Asplenium boydstoniae, commonly known as Boydston's spleenwort, is a rare, sterile, hybrid fern. It is formed by the crossing of Tutwiler's spleenwort (A. tutwilerae)[a] with ebony spleenwort (A. platyneuron). The hybrid was produced in culture in 1954. It was not discovered in the wild until 1971, when it was found by Kerry S. Walter at Havana Glen, Alabama, the only known wild site for Tutwiler's spleenwort. Walter named it for Kathryn E. Boydston, an expert in fern culture. Except for the tip of its leaf blade, it largely resembles its ebony spleenwort parent.
Asplenium boydstoniae is a small fern, similar to ebony spleenwort. The stem is a shiny dark brown, its color extending almost to the tip of the leaf blade, where it becomes green. Most of the blade is cut into pinnae, but it has an elongated, lobed tip.
The fronds of A. boydstoniae can be up to 21 centimeters (8.3 in) or 30 centimeters (12 in) long and 3.5 centimeters (1.4 in) or 4.0 centimeters (1.6 in) wide. The stipe (the part of the stem below the leaf blade) is 0.5 to 1.5 centimeters (0.20 to 0.59 in) long in medium-sized specimens and a glossy dark brown in color.
Overall, the blade is lance-shaped, and truncated at the base. It is pinnately cut, having from 15 up to 27 pinnae, or from 25 to 35 in larger, cultivated specimens, on each side of the rachis (leaf axis). The tip of the blade is elongated, with the pinnae diminishing into fused lobes and then curved edges before reaching the acute tip. The dark glossy color of the stipe extends into the rachis, going about seven-eighths of the way up the length of the frond (including the stipe), extending further along the underside of the rachis than the upper side. The pinnae are sessile (stalkless), and may have a variety of shapes: roughly triangular, with one side distinctly longer than the other, lance-shaped, or slightly curved. In specimens produced in culture, the pinnae were quite regular in size (that is, similar in size to their immediate neighbors) and in shape, while they were more irregular in wild specimens. Illustrations show a small auricle at the base of each pinna, pointing towards the blade tip.
Nonviable spores are borne in irregularly placed sori up to 2 millimeters (0.08 in) long. The sporophyte is triploid and has a chromosome number of 108. The literature does not discuss whether the species possesses the frond dimorphism typical of its parent A. platyneuron.
A. boydstoniae can potentially be confused with other Asplenium hybrids and orthospecies (non-hybrids) in the Appalachian Asplenium complex. Among orthospecies, it is most similar to A. platyneuron, from which it can be distinguished by its elongated blade tip, the green color on the apical one-eighth of its rachis, and, microscopically, by its abortive spores. It is similar to two other hybrids in the complex, Graves' spleenwort (A. gravesii) and Kentucky spleenwort (A. kentuckiense). In both of these, the pinnae have short stalks, rather than being sessile; the pinnae are fewer, typically from 5 to 12 rather than 25 or more; and the dark color of the stipe and rachis extends only halfway up the frond. It is easily distinguished from A. tutwilerae, which has fewer pinnae which are more pointed and dramatically irregular, and a longer stipe and shorter leaf blade.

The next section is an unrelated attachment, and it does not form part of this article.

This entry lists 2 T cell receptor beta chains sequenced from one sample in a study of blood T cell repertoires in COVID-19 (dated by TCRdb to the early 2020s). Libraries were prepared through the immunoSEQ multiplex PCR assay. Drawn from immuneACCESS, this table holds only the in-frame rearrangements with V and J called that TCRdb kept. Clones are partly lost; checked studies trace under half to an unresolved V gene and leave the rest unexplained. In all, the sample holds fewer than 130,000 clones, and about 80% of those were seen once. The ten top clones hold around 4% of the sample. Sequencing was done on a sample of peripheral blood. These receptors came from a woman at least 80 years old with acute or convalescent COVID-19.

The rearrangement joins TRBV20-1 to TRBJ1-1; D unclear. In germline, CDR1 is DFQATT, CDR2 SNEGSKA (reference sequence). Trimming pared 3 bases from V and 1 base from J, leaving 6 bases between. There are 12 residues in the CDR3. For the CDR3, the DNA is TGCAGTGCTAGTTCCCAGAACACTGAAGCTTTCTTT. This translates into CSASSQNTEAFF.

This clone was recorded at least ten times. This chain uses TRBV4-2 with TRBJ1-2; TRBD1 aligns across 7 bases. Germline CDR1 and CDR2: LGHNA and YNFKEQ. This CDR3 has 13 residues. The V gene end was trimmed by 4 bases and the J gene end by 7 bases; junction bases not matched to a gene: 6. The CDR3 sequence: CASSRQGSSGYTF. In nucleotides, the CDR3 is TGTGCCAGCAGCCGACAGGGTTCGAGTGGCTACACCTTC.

The species was first discussed by Herb Wagner, who produced it in culture in 1954 by breeding gametophytes of Tutwiler's spleenwort with those of ebony spleenwort, although he did not bestow a specific epithet on it. Wagner noted that it was unlikely to be discovered in the wild, except possibly in Hale County, Alabama (site of the only wild population of Tutwiler's spleenwort). The species was, indeed, first discovered in the wild there, in 1971, by Kerry S. Walter. Walter described the species in 1982, naming it Asplenosorus boydstonae in honor of Kathryn E. Boydston, an expert in the artificial culture of spleenworts and other ferns. He placed it in Asplenosorus to indicate its descent from walking fern, one of the hybrid parents of Tutwiler's spleenwort, which was often placed in the genus Camptosorus instead of Asplenium. In the following year, John W. Short, who did not recognize Camptosorus as a separate genus, transferred the combination to Asplenium and corrected the grammar of Walter's epithet, making it Asplenium boydstoniae. Since then, phylogenetic studies have shown that Camptosorus nests within Asplenium, and current treatments do not recognize it as a separate genus.
Asplenium boydstoniae was produced in culture in the laboratory before it was ever discovered in the wild, and was probably the first fern to be so described. It is known in the wild only from Havana Glen, Hale County, Alabama. The type specimens were found growing on a moss- and crustose lichen-covered rock. The local rock is a conglomerate, with siliceous pebbles cemented in sandstone of the Pottsville Formation, which contains iron and small amounts of calcium. The soil pH is slightly acid (5 to 6).